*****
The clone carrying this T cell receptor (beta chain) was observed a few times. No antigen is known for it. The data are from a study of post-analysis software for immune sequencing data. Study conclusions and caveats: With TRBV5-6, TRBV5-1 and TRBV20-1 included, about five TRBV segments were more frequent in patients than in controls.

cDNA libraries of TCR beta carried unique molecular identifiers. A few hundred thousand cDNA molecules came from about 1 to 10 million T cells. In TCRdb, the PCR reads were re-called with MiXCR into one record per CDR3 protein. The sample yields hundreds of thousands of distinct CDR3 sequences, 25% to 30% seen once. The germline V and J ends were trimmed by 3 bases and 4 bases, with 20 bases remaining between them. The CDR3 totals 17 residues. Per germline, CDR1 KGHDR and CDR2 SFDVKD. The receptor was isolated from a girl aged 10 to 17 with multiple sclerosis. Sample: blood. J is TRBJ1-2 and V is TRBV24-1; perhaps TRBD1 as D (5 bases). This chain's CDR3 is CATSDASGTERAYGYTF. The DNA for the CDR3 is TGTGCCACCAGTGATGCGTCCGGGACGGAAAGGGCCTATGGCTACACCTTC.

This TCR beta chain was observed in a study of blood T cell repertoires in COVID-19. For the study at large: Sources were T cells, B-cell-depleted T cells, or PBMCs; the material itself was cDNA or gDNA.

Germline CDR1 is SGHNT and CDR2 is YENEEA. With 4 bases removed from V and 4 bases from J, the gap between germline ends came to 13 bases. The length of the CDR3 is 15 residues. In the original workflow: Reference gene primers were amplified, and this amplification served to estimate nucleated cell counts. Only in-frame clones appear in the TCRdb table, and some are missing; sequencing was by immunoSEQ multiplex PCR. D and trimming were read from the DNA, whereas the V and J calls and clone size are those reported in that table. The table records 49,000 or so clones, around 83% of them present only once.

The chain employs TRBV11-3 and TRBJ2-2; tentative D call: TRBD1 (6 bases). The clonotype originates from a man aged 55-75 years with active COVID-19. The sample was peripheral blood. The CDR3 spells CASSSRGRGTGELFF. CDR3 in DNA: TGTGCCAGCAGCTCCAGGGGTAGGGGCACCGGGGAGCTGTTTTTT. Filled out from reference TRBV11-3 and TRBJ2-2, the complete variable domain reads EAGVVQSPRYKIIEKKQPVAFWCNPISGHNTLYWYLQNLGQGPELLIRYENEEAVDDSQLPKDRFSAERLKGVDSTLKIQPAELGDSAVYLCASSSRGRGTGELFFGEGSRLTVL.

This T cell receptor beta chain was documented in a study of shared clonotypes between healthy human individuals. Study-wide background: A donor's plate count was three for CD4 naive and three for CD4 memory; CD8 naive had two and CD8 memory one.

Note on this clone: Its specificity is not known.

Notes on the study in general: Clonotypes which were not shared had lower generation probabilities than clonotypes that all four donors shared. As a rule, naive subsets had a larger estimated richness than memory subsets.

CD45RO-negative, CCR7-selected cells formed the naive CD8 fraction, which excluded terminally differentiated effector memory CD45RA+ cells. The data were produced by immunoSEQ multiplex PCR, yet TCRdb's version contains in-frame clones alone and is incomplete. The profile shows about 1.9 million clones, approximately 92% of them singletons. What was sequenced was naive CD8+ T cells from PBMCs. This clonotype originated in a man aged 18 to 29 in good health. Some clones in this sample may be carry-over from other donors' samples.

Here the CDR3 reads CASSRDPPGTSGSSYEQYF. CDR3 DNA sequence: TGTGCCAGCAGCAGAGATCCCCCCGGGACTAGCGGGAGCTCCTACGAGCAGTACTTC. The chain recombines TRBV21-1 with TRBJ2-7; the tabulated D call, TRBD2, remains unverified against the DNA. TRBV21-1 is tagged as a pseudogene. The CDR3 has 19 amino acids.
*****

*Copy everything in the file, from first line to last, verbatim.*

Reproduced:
The clone carrying this T cell receptor (beta chain) was observed a few times. No antigen is known for it. The data are from a study of post-analysis software for immune sequencing data. Study conclusions and caveats: With TRBV5-6, TRBV5-1 and TRBV20-1 included, about five TRBV segments were more frequent in patients than in controls.

cDNA libraries of TCR beta carried unique molecular identifiers. A few hundred thousand cDNA molecules came from about 1 to 10 million T cells. In TCRdb, the PCR reads were re-called with MiXCR into one record per CDR3 protein. The sample yields hundreds of thousands of distinct CDR3 sequences, 25% to 30% seen once. The germline V and J ends were trimmed by 3 bases and 4 bases, with 20 bases remaining between them. The CDR3 totals 17 residues. Per germline, CDR1 KGHDR and CDR2 SFDVKD. The receptor was isolated from a girl aged 10 to 17 with multiple sclerosis. Sample: blood. J is TRBJ1-2 and V is TRBV24-1; perhaps TRBD1 as D (5 bases). This chain's CDR3 is CATSDASGTERAYGYTF. The DNA for the CDR3 is TGTGCCACCAGTGATGCGTCCGGGACGGAAAGGGCCTATGGCTACACCTTC.

This TCR beta chain was observed in a study of blood T cell repertoires in COVID-19. For the study at large: Sources were T cells, B-cell-depleted T cells, or PBMCs; the material itself was cDNA or gDNA.

Germline CDR1 is SGHNT and CDR2 is YENEEA. With 4 bases removed from V and 4 bases from J, the gap between germline ends came to 13 bases. The length of the CDR3 is 15 residues. In the original workflow: Reference gene primers were amplified, and this amplification served to estimate nucleated cell counts. Only in-frame clones appear in the TCRdb table, and some are missing; sequencing was by immunoSEQ multiplex PCR. D and trimming were read from the DNA, whereas the V and J calls and clone size are those reported in that table. The table records 49,000 or so clones, around 83% of them present only once.

The chain employs TRBV11-3 and TRBJ2-2; tentative D call: TRBD1 (6 bases). The clonotype originates from a man aged 55-75 years with active COVID-19. The sample was peripheral blood. The CDR3 spells CASSSRGRGTGELFF. CDR3 in DNA: TGTGCCAGCAGCTCCAGGGGTAGGGGCACCGGGGAGCTGTTTTTT. Filled out from reference TRBV11-3 and TRBJ2-2, the complete variable domain reads EAGVVQSPRYKIIEKKQPVAFWCNPISGHNTLYWYLQNLGQGPELLIRYENEEAVDDSQLPKDRFSAERLKGVDSTLKIQPAELGDSAVYLCASSSRGRGTGELFFGEGSRLTVL.

This T cell receptor beta chain was documented in a study of shared clonotypes between healthy human individuals. Study-wide background: A donor's plate count was three for CD4 naive and three for CD4 memory; CD8 naive had two and CD8 memory one.

Note on this clone: Its specificity is not known.

Notes on the study in general: Clonotypes which were not shared had lower generation probabilities than clonotypes that all four donors shared. As a rule, naive subsets had a larger estimated richness than memory subsets.

CD45RO-negative, CCR7-selected cells formed the naive CD8 fraction, which excluded terminally differentiated effector memory CD45RA+ cells. The data were produced by immunoSEQ multiplex PCR, yet TCRdb's version contains in-frame clones alone and is incomplete. The profile shows about 1.9 million clones, approximately 92% of them singletons. What was sequenced was naive CD8+ T cells from PBMCs. This clonotype originated in a man aged 18 to 29 in good health. Some clones in this sample may be carry-over from other donors' samples.

Here the CDR3 reads CASSRDPPGTSGSSYEQYF. CDR3 DNA sequence: TGTGCCAGCAGCAGAGATCCCCCCGGGACTAGCGGGAGCTCCTACGAGCAGTACTTC. The chain recombines TRBV21-1 with TRBJ2-7; the tabulated D call, TRBD2, remains unverified against the DNA. TRBV21-1 is tagged as a pseudogene. The CDR3 has 19 amino acids.